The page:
Last night, distinguished Society of Petroleum Engineers (SPE) lecturer, Muhammad Khakwani from Saudi Aramco, gave a presentation titled “Essential Pre-Requisites for Maximizing success from Big Data”.
Muhammad’s comprehensive and inspiring presentation included four cases where Saudi Aramco used Big Data to save money within their operations. Embarking on these projects is not a straightforward path. Several subjects and considerations are required, for example:
- Obtaining “buy-in” from teams and department managers,
- Understanding what data you have now and will have in the future,
- What technologies you are going to use to cope with that data..etc.
In my opinion, to describe Big Data, one needs to imagine high-frequency stock trading. Vast volumes are traded with speed across networks across several trading hubs, across different time zones. Patterns are analysed using complex mathematical algorithms. This leads to insights and strategic decisions/moves that can be implemented for the benefit of the trader/trading organisation.
This type of Big Data success is what vertically integrated companies like Saudi Aramco are trying to replicate for their business operations. This can lead to significant cost savings across the supply chain.
I’ve gathered some points-of-view based on Muhammad’s presentation. This is not a step-by-step recipe but an interchangeable checklist:
- Define a project with business goals in focus
- Start with a pilot project
- Implement Design Thinking to find the right project
- Define realistic goals early across the disciplines involved
- Manage expectations (what Big Data projects could deliver vs. what is desired from Big Data projects)
- Think about and agree across the project team how you measure success
- Educate/empower your internal teams with shallow knowledge of Big Data, IT Infrastructure and Data Science techniques
- Have a Subject Matter Expert (SME) co-steer the project with the Big Data Team Lead
- Don’t be afraid to fail
Working With Big Data Projects
Defining a project that focuses on business goals can sound obvious. But progress and/or intended results could easily drift out of focus, the deeper one delves into the subject. Additionally, you may need to anticipate that you or your team may get it wrong, just like other big organisations have done so. Learning from that failure can significantly impact how ongoing or future projects can be successful. In fact, failing in a pilot project can be a good thing.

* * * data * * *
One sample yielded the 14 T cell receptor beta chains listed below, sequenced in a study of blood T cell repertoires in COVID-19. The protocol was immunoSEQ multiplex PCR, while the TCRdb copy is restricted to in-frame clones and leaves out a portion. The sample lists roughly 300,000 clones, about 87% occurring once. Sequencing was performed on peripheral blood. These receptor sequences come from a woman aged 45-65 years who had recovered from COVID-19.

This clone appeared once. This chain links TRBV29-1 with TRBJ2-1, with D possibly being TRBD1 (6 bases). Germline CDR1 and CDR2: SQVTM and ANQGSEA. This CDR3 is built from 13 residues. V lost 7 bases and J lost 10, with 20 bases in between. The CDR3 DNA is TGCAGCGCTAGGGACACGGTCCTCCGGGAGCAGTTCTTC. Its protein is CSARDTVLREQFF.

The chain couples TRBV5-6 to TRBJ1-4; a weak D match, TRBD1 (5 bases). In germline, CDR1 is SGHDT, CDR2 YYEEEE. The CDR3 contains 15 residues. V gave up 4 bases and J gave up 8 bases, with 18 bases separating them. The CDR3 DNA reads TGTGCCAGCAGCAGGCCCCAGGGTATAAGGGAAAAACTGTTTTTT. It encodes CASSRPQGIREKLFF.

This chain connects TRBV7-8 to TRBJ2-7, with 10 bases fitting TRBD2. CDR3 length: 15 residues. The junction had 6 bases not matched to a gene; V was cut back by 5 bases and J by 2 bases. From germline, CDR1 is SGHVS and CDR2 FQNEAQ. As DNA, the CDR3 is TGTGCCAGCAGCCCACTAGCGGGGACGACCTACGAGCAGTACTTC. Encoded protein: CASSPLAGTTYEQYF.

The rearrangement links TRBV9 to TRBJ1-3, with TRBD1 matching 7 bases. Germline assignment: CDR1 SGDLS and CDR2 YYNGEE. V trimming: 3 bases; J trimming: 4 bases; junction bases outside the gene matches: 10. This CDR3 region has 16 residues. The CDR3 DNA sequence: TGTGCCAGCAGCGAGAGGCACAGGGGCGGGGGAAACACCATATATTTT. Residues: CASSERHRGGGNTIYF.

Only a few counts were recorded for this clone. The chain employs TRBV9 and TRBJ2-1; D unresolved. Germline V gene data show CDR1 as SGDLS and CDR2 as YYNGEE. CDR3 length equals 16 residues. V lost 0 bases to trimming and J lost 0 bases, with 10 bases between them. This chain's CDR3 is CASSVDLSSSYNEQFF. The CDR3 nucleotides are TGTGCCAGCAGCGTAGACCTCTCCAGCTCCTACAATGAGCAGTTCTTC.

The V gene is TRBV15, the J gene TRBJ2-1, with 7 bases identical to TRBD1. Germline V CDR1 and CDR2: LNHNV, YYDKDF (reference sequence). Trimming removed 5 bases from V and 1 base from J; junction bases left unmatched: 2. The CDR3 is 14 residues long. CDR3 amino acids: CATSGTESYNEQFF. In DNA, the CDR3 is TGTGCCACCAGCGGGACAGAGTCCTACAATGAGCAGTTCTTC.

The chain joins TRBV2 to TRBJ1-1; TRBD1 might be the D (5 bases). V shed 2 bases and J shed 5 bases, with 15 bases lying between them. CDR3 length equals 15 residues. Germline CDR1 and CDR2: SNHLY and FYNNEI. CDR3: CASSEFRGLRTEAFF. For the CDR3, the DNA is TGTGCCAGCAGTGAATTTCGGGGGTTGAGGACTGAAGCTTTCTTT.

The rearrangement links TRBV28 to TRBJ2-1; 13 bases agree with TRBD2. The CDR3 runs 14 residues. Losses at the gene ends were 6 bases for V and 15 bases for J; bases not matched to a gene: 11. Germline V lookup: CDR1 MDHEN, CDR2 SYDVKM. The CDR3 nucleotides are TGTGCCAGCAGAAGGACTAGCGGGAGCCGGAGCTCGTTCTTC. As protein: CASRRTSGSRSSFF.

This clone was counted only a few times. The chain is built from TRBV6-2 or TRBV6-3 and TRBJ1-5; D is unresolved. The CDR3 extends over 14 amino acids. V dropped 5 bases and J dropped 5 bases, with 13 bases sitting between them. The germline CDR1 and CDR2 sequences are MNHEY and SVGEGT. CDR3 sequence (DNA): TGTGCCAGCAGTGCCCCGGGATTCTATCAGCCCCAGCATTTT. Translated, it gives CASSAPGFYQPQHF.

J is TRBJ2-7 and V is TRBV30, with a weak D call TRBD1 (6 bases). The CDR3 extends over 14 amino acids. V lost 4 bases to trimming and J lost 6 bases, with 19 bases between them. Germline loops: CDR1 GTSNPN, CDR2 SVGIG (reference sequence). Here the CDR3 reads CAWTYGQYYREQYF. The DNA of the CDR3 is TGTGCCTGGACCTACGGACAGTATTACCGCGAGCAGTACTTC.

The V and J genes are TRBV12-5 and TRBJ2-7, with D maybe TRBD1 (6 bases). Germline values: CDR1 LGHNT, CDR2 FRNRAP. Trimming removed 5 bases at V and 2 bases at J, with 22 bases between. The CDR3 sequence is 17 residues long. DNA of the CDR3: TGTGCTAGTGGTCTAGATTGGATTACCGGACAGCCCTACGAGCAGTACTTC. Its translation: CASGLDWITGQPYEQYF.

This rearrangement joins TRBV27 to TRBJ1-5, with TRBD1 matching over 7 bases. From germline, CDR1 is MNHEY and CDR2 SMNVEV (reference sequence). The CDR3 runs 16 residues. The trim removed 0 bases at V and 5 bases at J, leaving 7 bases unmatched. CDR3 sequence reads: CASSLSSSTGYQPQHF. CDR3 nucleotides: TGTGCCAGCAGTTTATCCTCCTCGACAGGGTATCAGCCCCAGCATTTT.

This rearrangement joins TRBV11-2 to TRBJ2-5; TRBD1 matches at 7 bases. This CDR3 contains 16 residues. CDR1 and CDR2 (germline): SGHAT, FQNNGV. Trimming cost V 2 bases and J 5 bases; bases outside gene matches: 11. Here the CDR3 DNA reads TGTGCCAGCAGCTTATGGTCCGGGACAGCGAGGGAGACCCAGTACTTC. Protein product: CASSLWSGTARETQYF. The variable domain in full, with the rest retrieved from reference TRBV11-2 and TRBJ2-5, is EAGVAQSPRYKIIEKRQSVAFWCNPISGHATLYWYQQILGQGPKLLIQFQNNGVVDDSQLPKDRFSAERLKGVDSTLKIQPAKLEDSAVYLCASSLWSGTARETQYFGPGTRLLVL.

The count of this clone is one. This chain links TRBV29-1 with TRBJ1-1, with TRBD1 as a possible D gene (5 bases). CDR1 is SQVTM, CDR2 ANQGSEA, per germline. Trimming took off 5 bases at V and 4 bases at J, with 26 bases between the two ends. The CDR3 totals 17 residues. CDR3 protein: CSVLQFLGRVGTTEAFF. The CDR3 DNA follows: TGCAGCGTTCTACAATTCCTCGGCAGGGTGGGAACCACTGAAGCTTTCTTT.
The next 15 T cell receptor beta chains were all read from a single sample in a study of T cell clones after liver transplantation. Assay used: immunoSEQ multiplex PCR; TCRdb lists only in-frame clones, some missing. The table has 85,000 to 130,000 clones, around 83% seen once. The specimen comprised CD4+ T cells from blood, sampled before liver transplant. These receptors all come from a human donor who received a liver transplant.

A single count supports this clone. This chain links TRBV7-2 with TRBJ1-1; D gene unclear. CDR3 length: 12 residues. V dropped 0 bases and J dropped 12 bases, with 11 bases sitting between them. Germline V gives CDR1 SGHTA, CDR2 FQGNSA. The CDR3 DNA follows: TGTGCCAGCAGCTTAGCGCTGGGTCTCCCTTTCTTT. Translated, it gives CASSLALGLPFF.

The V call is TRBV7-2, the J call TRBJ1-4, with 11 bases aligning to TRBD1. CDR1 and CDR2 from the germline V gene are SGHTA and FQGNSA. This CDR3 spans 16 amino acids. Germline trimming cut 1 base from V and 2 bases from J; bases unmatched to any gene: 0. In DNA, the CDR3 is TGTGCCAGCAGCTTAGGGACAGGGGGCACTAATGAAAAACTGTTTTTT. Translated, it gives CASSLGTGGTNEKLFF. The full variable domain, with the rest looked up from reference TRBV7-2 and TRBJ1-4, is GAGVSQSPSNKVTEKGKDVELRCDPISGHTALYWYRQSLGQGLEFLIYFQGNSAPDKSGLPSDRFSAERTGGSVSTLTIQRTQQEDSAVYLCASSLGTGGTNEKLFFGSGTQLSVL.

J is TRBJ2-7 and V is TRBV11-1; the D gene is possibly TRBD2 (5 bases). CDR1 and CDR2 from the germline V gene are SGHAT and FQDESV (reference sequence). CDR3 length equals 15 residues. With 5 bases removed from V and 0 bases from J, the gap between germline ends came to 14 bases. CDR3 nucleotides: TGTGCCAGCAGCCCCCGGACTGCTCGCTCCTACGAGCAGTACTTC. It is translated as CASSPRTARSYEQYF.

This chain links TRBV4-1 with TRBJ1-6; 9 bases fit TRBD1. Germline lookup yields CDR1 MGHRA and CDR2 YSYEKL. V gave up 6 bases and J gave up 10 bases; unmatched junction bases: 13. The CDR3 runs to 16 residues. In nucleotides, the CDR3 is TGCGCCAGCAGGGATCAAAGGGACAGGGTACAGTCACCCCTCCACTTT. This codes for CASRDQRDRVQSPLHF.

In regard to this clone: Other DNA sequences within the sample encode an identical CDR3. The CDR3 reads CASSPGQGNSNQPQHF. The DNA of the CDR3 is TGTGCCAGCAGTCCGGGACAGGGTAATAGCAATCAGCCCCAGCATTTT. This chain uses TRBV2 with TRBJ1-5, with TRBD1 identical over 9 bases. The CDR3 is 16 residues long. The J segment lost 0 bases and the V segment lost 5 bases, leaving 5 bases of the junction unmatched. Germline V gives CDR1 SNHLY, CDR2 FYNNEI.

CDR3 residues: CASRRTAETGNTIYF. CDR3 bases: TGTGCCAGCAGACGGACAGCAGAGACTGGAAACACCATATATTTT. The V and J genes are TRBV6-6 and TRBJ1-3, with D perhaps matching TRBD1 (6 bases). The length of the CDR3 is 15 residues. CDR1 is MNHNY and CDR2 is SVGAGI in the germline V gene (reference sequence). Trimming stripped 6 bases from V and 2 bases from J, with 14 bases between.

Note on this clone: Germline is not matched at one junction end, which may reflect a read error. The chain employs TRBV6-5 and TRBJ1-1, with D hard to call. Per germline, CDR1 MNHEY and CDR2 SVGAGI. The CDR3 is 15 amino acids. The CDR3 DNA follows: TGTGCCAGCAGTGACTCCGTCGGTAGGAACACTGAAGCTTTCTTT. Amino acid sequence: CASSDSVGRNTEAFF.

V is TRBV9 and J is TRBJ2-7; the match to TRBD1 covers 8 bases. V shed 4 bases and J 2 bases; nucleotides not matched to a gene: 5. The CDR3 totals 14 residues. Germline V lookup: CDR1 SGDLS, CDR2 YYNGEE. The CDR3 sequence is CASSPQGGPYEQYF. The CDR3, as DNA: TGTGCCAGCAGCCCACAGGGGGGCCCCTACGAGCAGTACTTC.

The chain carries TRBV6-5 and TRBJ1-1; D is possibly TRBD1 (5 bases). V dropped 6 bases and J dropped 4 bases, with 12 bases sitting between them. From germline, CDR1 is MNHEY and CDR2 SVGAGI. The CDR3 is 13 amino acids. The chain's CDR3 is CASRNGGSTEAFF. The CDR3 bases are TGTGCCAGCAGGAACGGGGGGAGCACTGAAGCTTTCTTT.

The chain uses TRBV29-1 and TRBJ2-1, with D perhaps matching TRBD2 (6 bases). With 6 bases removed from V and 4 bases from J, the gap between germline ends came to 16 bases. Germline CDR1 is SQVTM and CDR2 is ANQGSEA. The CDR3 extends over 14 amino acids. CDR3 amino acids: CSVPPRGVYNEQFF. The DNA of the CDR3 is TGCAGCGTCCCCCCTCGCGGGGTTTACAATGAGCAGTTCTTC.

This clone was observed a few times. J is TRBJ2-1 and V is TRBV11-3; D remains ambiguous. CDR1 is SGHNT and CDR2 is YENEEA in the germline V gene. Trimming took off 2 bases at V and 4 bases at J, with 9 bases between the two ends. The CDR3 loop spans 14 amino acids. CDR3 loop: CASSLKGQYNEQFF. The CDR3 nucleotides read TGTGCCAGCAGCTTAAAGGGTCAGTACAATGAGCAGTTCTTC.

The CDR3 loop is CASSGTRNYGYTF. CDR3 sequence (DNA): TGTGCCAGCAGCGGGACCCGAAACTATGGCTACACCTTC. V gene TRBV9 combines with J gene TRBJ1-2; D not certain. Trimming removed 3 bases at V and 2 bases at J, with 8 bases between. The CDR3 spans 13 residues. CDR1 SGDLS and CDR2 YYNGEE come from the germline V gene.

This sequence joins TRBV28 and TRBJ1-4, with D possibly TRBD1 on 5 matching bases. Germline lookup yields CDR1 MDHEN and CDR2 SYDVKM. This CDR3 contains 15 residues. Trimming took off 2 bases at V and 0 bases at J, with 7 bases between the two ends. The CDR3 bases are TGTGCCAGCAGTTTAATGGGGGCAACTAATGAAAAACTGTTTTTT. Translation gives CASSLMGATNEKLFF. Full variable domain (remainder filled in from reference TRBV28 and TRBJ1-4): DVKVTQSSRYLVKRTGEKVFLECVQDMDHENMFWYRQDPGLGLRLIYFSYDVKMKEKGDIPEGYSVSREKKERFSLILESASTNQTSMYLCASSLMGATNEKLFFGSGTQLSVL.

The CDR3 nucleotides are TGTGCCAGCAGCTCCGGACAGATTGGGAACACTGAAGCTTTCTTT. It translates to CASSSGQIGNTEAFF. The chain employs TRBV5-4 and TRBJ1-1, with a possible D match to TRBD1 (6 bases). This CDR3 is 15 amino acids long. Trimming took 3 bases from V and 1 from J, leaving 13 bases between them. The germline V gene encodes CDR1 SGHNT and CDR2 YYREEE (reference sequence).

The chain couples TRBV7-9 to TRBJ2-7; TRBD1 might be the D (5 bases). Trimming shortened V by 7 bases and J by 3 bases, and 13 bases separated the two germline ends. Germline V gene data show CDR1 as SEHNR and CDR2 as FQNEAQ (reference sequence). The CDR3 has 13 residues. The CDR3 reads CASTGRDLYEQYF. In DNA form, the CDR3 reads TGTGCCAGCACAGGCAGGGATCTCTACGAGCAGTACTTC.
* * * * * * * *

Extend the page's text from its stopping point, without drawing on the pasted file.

Big Data can be a powerful tool to help make business decisions and save your department millions of dollars per operation or per year. Specialised techniques could be used by an Oil Major to review large volumes of compliance documents rapidly (compared to humans). In order for the company to operate in a specific country, certain regulatory requirements would need to have been met. Before submitting their paperwork, an anomaly in the compliance application could be detected using Big Data Analytics which would end up saving the company millions of dollars in non-compliance fines.
Trust issues are a part of life when dealing with results/data tables/plots coming from simulations/new techniques etc. Predictions and patterns can be trained based on historical data and work on paper 99% of the time with some tuning of the algorithms. Yet, operational experience may contradict what Big Data results show. This is where the expertise of an SME is helpful. A mutual understanding must flourish between the SME and the Big Data Engineer/Data Analyst/Data Scientist/Machine Learning Engineer to make sensible decisions based on a blend of practical experience and data results.
Startups can offer a great deal of agility and knowhow when looking at projects of this type. As Muhammad suggested in his talk, one should “try to do the project internally at first”, if little or no knowledge exists internally. It might take time, it might go nowhere fast but at least you will have a grip on what the external parties are talking about. I think that if this approach is taken, extra emphasis should be placed upon points 1-5 above.
Lastly, topical issues such as data inconsistencies, data security assurance and governance to handle data projects are still a barrier to fully realising cost benefits associated with Big Data. These barriers could hopefully be lowered in the coming years due to more and more projects being launched, lessons learned and building trust and controlling expectations between assigned teams and sub-contractors.
Thanks to the SPE France section for organising this event and TechnipFMC for hosting. Follow SPE France for news updates and notices of upcoming events.
This article was originally posted here.